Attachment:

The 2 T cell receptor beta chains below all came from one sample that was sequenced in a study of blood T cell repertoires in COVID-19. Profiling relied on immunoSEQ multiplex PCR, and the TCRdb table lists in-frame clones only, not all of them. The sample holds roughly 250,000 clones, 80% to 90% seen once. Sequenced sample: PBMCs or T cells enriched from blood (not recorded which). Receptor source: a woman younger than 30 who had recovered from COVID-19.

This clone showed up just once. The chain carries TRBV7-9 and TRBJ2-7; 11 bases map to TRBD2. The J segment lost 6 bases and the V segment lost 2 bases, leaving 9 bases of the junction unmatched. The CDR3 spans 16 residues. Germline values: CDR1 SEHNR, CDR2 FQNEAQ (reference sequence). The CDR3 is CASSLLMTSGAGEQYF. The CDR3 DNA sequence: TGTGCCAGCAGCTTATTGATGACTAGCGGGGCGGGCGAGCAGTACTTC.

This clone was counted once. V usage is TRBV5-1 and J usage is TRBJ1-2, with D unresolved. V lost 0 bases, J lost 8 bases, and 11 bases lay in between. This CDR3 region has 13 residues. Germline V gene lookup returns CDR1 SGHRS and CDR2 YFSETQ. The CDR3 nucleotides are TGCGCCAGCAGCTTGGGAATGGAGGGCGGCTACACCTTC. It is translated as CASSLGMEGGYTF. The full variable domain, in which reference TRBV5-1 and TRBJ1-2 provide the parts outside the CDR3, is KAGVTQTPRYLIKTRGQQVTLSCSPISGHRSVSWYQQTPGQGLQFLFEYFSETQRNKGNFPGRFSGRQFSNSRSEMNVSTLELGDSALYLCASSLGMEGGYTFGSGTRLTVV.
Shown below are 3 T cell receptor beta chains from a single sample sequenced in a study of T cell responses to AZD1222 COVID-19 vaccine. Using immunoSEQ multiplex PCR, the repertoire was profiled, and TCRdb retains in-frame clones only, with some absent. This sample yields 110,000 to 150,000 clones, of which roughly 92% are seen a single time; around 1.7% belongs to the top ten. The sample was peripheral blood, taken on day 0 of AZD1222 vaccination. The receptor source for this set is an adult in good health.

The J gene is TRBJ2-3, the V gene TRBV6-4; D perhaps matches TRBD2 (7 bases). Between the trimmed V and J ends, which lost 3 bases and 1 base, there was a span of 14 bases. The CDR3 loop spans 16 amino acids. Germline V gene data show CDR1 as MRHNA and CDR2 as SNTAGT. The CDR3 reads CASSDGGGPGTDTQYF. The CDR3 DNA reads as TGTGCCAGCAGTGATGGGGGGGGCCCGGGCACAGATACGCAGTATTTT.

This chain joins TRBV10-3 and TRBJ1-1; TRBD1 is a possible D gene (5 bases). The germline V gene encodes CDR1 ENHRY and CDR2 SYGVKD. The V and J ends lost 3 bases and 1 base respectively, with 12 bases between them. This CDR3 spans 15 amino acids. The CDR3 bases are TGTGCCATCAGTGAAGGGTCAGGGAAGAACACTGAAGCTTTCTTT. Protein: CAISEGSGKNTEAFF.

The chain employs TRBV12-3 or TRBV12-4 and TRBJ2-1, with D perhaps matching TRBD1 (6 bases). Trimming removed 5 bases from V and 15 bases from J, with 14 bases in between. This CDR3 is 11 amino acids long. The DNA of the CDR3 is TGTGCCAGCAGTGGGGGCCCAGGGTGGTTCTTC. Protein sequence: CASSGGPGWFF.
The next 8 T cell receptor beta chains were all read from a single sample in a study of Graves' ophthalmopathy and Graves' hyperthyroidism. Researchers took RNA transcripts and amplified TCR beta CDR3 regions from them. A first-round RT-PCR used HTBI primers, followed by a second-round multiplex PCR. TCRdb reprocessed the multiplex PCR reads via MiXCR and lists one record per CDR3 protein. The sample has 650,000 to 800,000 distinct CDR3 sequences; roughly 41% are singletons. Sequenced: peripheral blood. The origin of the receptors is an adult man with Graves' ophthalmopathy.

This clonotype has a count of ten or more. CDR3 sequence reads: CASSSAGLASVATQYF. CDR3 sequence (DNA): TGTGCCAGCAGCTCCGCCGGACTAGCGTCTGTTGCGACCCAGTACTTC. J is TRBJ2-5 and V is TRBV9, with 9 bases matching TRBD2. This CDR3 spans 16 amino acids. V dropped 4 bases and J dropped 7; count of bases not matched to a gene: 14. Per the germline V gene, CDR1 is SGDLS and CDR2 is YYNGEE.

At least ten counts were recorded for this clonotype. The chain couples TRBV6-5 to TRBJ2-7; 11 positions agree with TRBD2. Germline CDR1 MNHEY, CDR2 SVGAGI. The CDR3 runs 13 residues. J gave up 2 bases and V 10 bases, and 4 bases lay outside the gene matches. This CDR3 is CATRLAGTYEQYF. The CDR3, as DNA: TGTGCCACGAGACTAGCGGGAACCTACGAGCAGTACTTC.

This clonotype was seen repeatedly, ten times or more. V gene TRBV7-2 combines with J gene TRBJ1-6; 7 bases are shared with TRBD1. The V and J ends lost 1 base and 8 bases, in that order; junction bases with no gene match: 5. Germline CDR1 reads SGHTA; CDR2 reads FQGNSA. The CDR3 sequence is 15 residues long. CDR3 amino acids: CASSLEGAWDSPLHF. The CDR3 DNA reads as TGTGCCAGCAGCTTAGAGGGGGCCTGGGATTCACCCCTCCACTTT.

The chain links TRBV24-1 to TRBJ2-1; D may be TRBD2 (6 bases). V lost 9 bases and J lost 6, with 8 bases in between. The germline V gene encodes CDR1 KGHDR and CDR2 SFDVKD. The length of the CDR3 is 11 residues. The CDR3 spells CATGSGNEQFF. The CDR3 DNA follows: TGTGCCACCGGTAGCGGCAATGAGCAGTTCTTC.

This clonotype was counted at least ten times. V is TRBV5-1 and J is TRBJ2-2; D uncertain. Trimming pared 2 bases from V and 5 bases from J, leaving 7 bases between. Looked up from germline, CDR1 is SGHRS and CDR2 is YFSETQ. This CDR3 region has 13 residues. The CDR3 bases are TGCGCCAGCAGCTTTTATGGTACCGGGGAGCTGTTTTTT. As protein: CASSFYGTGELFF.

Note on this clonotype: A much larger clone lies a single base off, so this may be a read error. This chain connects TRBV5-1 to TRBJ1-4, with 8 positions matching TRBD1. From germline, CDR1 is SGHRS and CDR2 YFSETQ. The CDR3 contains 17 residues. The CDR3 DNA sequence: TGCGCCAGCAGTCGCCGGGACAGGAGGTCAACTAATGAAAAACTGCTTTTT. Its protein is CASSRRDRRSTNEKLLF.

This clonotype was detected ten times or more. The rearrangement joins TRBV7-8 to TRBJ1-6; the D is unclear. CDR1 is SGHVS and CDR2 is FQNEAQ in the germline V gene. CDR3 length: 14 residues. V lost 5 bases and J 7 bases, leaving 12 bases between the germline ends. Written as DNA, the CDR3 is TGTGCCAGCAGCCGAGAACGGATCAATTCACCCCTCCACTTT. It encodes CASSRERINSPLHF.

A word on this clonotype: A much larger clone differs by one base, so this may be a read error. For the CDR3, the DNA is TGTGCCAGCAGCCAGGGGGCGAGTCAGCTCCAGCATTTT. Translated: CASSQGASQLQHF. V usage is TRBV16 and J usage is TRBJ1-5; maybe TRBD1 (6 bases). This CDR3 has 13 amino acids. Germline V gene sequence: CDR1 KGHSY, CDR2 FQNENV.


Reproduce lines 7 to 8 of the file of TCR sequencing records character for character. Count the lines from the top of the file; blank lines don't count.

The chain employs TRBV12-3 or TRBV12-4 and TRBJ2-1, with D perhaps matching TRBD1 (6 bases). Trimming removed 5 bases from V and 15 bases from J, with 14 bases in between. This CDR3 is 11 amino acids long. The DNA of the CDR3 is TGTGCCAGCAGTGGGGGCCCAGGGTGGTTCTTC. Protein sequence: CASSGGPGWFF.
The next 8 T cell receptor beta chains were all read from a single sample in a study of Graves' ophthalmopathy and Graves' hyperthyroidism. Researchers took RNA transcripts and amplified TCR beta CDR3 regions from them. A first-round RT-PCR used HTBI primers, followed by a second-round multiplex PCR. TCRdb reprocessed the multiplex PCR reads via MiXCR and lists one record per CDR3 protein. The sample has 650,000 to 800,000 distinct CDR3 sequences; roughly 41% are singletons. Sequenced: peripheral blood. The origin of the receptors is an adult man with Graves' ophthalmopathy.